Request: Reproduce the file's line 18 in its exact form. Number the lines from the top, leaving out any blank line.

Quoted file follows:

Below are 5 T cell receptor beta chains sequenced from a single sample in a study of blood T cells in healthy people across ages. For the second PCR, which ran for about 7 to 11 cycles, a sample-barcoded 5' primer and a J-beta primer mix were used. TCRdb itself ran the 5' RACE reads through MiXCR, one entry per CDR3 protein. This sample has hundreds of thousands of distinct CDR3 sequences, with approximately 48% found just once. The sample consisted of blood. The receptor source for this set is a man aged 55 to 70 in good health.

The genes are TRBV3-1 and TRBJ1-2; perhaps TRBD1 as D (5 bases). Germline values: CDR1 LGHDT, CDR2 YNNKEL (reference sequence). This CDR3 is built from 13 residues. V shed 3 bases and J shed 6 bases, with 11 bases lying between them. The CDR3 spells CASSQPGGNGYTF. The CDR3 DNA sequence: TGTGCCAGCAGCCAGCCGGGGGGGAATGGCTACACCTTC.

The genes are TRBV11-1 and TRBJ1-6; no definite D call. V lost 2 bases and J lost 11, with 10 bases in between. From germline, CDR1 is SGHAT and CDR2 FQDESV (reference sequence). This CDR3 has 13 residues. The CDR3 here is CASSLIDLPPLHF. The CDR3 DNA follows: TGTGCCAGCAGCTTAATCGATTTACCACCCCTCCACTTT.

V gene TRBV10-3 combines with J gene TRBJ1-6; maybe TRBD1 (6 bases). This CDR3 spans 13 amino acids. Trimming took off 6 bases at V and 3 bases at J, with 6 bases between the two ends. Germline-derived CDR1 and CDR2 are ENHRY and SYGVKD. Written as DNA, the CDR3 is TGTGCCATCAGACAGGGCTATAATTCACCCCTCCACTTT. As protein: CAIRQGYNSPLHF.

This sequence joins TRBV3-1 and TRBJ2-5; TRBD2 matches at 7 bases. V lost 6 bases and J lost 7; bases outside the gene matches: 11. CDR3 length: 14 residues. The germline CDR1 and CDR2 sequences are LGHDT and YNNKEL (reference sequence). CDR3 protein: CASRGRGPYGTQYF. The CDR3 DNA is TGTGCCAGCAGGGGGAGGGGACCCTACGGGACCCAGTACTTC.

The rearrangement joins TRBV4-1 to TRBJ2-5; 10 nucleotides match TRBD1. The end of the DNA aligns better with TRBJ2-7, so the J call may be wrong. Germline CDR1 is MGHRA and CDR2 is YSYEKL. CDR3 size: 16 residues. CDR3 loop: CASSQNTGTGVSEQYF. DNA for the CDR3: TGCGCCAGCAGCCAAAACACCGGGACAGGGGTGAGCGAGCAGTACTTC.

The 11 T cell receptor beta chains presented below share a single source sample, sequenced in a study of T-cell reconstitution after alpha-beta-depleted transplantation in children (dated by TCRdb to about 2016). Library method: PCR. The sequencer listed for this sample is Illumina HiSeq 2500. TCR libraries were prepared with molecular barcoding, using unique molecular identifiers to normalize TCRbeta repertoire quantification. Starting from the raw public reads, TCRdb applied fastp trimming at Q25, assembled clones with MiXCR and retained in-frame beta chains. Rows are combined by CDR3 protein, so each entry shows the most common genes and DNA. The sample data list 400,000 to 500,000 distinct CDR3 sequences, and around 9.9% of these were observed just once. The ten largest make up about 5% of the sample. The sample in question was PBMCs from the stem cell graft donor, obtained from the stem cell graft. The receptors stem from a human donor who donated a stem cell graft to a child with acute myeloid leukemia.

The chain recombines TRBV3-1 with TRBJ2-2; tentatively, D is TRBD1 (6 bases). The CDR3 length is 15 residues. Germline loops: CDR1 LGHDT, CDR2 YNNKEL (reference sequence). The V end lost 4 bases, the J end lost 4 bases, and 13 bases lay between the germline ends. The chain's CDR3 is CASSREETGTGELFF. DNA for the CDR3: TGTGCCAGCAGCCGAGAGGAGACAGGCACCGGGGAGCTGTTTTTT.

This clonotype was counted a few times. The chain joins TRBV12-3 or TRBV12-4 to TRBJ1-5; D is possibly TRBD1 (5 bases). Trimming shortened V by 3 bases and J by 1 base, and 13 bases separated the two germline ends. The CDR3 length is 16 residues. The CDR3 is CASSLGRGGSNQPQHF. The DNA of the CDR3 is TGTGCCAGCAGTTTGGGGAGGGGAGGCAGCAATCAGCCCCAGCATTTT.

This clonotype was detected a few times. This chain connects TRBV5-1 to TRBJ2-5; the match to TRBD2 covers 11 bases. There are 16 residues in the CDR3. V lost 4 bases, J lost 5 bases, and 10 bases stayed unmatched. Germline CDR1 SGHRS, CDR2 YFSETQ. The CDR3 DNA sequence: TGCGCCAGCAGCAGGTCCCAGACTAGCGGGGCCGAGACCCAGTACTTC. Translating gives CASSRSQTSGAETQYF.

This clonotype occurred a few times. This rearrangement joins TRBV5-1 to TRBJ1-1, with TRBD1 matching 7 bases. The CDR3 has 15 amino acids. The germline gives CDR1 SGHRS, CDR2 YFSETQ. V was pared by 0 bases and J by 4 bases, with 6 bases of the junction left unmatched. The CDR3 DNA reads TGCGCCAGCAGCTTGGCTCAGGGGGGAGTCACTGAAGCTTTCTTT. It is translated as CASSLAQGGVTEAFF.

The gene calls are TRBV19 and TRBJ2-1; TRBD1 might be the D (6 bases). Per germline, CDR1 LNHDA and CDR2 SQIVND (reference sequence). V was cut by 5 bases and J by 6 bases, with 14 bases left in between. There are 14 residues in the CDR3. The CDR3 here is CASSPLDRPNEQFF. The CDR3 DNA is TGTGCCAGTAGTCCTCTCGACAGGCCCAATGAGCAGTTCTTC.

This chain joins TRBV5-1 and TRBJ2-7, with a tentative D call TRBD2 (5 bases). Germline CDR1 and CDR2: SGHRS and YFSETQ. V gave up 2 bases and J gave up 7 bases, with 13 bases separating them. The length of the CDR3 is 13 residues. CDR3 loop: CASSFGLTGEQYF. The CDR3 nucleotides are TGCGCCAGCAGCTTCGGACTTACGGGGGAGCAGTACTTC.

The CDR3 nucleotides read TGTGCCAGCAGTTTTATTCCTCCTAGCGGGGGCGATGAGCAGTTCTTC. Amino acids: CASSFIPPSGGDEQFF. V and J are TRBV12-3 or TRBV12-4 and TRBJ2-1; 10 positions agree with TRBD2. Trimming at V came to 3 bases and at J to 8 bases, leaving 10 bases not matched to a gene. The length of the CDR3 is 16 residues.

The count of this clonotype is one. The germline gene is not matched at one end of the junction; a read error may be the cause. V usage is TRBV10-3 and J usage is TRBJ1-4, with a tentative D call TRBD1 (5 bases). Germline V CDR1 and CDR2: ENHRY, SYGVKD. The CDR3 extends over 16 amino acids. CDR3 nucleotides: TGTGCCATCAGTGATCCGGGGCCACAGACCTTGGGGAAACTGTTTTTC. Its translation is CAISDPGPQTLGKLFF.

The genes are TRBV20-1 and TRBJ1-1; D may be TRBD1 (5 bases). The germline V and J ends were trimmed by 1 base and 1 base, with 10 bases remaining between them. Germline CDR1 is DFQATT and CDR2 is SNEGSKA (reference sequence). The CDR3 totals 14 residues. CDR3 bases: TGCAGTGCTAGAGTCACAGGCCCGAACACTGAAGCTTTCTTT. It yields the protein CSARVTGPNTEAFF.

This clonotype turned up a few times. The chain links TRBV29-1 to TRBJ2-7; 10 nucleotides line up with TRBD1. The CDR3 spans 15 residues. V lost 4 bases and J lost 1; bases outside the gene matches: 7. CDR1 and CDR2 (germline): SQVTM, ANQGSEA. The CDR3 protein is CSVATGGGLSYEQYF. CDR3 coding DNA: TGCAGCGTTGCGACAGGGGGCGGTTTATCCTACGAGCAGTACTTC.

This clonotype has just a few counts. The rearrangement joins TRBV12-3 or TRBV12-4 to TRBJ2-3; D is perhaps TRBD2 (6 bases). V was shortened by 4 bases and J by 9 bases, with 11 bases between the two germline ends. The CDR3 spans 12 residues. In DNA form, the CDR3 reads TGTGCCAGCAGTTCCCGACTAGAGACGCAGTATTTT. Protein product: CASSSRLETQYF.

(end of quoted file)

This clonotype has just a few counts. The rearrangement joins TRBV12-3 or TRBV12-4 to TRBJ2-3; D is perhaps TRBD2 (6 bases). V was shortened by 4 bases and J by 9 bases, with 11 bases between the two germline ends. The CDR3 spans 12 residues. In DNA form, the CDR3 reads TGTGCCAGCAGTTCCCGACTAGAGACGCAGTATTTT. Protein product: CASSSRLETQYF.